(Minghui.org) Every week I collect the names of people that other practitioners have helped quit the Chinese Communist Party (CCP) and its affiliated organizations. I always carefully verify, classify, and summarize the lists, and then type them up and get them posted to the Quitting the CCP Center's website. 

Some practitioners live far away, so they deliver the lists once a month, and each time they bring me hundreds of names. Some elderly practitioners don’t organize their lists into categories. Their papers are not organized and the writing is small. I have to separate which people quit the Party, the Youth League, or the Young Pioneers. Sometimes I’ve gotten dizzy from sorting names and even felt like throwing up. Sometimes it takes me more than a day to get the names typed and posted. I became impatient and complained in my heart about practitioners not being thoughtful.

I knew that I needed to improve my tolerance. I tried my best to control my temper. But when I saw that the handwriting was illegible I got so angry that I was short of breath. Other times, the list of names was so long that six or seven people might have the same name. I had to post those names one at a time to differentiate them.

One practitioner wrote down each word from people’s voice messages. Another’s notes were like an essay. After a very long paragraph, some people refused to quit the CCP. I got very frustrated. I told the other practitioners that it was too much work for me and that they needed to organize their lists before sending them to me. One practitioner suggested that I share my workload. I didn’t know what to say because none of the elderly practitioners knew how to use a computer or how to get on the Internet. Which one of them could help me?

Master Li said, “For a cultivator, looking within is a magical tool.” (Fa Teaching at the 2009 Washington DC International Fa Conference)

I realized that I was the one who had a problem, and I needed to correct my attitude. Instead of examining the other practitioners for faults, I needed to look at myself. Being impatient and fearing trouble was due to my selfishness. I should have eliminated these attachments long ago.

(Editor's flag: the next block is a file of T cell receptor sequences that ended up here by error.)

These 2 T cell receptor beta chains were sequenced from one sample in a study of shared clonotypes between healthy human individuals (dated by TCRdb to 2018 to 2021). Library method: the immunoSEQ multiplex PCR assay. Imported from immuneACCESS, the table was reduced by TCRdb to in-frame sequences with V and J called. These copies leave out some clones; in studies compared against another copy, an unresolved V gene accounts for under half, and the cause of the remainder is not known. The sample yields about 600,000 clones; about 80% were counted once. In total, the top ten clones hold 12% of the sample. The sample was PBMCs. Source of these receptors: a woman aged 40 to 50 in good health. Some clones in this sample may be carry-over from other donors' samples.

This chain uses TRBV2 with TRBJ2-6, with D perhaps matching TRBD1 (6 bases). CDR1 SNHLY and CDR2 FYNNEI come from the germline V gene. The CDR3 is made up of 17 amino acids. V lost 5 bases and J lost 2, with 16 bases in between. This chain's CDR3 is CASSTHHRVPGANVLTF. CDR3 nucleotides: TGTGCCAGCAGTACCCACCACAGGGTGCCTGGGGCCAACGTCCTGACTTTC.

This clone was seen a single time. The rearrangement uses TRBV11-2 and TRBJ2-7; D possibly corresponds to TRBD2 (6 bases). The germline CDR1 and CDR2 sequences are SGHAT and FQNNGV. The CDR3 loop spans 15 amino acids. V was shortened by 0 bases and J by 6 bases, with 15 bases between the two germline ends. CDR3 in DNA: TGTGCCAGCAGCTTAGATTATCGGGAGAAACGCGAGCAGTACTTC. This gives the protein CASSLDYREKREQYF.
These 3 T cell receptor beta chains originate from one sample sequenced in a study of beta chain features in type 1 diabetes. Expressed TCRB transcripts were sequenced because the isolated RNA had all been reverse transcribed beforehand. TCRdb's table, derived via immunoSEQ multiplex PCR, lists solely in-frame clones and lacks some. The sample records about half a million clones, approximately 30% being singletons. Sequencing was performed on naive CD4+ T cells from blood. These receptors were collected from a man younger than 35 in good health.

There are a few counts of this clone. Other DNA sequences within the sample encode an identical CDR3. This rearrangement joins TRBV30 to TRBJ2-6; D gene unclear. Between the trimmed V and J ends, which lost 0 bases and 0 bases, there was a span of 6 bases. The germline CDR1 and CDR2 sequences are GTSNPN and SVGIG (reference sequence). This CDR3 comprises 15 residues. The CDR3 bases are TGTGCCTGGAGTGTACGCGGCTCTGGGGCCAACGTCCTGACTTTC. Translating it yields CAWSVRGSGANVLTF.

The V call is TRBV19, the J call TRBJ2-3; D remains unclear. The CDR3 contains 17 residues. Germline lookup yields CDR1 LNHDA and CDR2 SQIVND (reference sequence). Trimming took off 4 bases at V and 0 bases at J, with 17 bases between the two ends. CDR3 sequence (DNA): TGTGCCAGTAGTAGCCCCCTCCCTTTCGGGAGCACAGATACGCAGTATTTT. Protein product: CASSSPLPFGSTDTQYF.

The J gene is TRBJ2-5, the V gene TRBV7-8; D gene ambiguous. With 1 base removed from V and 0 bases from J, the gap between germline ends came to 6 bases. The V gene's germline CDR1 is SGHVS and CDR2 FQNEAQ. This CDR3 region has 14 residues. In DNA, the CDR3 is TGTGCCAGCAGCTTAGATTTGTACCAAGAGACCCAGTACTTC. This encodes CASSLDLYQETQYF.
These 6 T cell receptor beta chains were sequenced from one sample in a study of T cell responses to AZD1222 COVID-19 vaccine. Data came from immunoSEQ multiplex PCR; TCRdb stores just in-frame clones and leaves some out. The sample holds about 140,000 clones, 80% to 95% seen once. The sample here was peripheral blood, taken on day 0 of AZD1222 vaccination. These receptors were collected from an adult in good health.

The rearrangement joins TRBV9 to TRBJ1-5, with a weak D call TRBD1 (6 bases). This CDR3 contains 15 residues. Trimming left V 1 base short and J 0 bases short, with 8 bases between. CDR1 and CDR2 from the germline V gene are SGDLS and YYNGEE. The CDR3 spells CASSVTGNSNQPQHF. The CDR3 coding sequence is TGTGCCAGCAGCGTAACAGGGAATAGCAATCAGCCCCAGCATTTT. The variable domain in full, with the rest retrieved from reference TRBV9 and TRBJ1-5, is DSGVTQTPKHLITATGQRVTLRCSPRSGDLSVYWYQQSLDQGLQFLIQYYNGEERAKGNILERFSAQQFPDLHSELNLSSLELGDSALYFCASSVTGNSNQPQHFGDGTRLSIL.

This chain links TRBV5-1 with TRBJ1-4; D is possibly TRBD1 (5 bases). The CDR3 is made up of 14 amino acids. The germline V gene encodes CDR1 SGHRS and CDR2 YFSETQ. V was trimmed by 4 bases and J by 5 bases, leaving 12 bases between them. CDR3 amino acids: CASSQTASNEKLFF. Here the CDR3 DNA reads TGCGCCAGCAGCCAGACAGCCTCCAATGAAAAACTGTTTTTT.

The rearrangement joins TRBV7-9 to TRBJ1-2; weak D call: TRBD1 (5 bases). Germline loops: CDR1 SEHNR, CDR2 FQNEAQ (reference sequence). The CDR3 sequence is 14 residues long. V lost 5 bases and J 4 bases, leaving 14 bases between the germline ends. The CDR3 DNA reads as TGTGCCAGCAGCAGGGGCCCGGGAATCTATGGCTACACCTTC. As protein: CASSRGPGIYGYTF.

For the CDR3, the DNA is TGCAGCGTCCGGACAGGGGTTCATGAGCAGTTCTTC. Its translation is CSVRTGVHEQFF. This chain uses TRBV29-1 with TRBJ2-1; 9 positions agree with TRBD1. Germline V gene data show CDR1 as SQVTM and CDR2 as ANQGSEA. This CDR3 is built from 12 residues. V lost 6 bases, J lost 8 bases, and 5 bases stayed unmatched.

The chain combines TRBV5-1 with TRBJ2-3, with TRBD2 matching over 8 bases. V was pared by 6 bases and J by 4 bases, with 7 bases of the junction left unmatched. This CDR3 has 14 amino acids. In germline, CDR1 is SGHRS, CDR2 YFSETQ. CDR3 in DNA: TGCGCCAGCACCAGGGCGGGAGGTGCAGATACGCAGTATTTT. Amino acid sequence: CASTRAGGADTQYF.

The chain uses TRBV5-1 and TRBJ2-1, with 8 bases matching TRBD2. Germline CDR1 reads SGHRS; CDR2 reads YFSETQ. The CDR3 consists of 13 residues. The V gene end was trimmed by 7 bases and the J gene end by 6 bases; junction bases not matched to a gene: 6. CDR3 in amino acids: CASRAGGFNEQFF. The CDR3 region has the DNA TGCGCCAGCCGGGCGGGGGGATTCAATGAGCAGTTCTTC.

Master said,

“I also want to tell you that your nature in the past was actually based on egotism and selfishness. From now on, whatever you do, you should consider others first, so as to attain the righteous Enlightenment of selflessness and altruism.” (“Non-Omission in Buddha-Nature,” Essentials for Further Advancement

I had not cultivated myself; instead, I kept on blaming fellow practitioners. I forgot that this was Master’s arrangement to help me improve through the project.

One day, a practitioner told me that she listened to the voicemails of people who quit the CCP and transcribed them even though it was past midnight. She carefully listened to each one because she didn’t want to miss anyone who wished to be saved. This practitioner is nearly 80 years old. I was so moved. I haven’t done nearly as well she has. I felt so ashamed that I had complained about her. I never considered how hard it must be for her. She worked so hard, yet I wanted to share my workload. She smiled and said that she wouldn’t feel comfortable working with anyone else. I appreciated how the other practitioners trusted me, and I knew I couldn't let them down.

One day, another practitioner and I went out to talk to people about quitting the CCP. Some people were in a hurry. She followed them and kept talking to them, while I wanted to give up. She patiently persisted until the person nodded. Then she wrote down a pseudonym for the person such as “Peace” or “Happiness.” After I saw this, I realized that was why those names repeated so often. I witnessed the difficulty fellow practitioners faced and their persistence. After that day, I stopped criticizing them.

Thinking the practitioners who took detailed notes of the voicemails, weren’t they being responsible and serious? They did nothing wrong, and they intended to do things well. When there’s a problem at work, I am responsible for solving the problem, not blaming others.

Master told us,

“Whatever you experience during your cultivation—whether good or bad—is good, for it comes about only because you are cultivating.” (“To the Chicago Fa Conference” The Essentials of Diligent Progress Vol. III

Master arranged this to improve my xinxing. My heart gradually calmed down, and I no longer complain or feel upset.

A practitioner recently gave me a list of people who’d quit the CCP. The handwriting was neat and the names were organized into categories: Quitting the CCP, the Youth League, and the Young Pioneers. I said, “Wow, that’s awesome! You saved me so much time!” I really appreciated her efforts. She then told the other practitioners how to do that and they’ve followed suit. My work is much easier now.

Another practitioner made me a special bag for my computer. I’m so grateful for their help and care. I’m especially grateful for Master’s benevolence.

Most of the practitioners who help people to quit the Party in our area are over 76 years old. Some are even over 80, but our project is going very well. Hundreds of people have quit, but no names or numbers were missed. No one has been overlooked.